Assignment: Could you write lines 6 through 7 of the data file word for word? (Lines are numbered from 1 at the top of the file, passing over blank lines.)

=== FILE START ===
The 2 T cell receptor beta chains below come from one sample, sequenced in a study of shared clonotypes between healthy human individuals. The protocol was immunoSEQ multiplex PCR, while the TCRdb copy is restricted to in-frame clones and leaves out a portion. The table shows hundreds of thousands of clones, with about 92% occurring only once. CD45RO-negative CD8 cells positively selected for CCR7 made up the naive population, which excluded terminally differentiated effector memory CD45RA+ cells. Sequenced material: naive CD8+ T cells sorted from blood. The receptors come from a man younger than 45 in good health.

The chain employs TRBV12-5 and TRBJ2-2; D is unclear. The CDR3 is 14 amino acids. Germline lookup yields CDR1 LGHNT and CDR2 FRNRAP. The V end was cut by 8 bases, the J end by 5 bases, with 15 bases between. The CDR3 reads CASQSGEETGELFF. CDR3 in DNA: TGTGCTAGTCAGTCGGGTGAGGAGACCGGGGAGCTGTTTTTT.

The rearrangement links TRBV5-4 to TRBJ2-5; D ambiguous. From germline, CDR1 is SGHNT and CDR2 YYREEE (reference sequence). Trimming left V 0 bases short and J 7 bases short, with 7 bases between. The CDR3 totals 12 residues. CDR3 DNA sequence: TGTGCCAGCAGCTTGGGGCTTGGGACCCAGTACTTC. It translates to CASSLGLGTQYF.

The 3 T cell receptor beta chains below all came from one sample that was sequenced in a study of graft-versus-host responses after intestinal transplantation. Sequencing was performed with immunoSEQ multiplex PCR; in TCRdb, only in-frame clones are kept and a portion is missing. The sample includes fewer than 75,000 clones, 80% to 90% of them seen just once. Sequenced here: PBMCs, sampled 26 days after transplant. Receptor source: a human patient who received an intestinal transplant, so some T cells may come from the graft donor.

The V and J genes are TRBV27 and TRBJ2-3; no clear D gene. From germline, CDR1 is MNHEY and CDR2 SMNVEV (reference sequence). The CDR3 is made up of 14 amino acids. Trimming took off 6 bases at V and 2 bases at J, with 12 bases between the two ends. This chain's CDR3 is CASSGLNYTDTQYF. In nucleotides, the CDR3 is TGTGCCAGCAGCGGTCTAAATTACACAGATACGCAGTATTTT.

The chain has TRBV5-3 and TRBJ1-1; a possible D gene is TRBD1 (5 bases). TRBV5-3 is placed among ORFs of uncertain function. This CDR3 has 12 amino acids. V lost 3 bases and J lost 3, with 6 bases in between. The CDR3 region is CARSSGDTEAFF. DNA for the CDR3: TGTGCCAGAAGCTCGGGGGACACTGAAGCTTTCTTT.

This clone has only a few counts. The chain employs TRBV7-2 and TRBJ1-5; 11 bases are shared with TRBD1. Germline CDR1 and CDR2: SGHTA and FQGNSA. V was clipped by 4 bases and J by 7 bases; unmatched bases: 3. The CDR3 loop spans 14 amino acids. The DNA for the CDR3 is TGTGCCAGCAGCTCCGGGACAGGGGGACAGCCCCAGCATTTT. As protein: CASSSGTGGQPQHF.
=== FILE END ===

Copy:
The chain has TRBV5-3 and TRBJ1-1; a possible D gene is TRBD1 (5 bases). TRBV5-3 is placed among ORFs of uncertain function. This CDR3 has 12 amino acids. V lost 3 bases and J lost 3, with 6 bases in between. The CDR3 region is CARSSGDTEAFF. DNA for the CDR3: TGTGCCAGAAGCTCGGGGGACACTGAAGCTTTCTTT.

This clone has only a few counts. The chain employs TRBV7-2 and TRBJ1-5; 11 bases are shared with TRBD1. Germline CDR1 and CDR2: SGHTA and FQGNSA. V was clipped by 4 bases and J by 7 bases; unmatched bases: 3. The CDR3 loop spans 14 amino acids. The DNA for the CDR3 is TGTGCCAGCAGCTCCGGGACAGGGGGACAGCCCCAGCATTTT. As protein: CASSSGTGGQPQHF.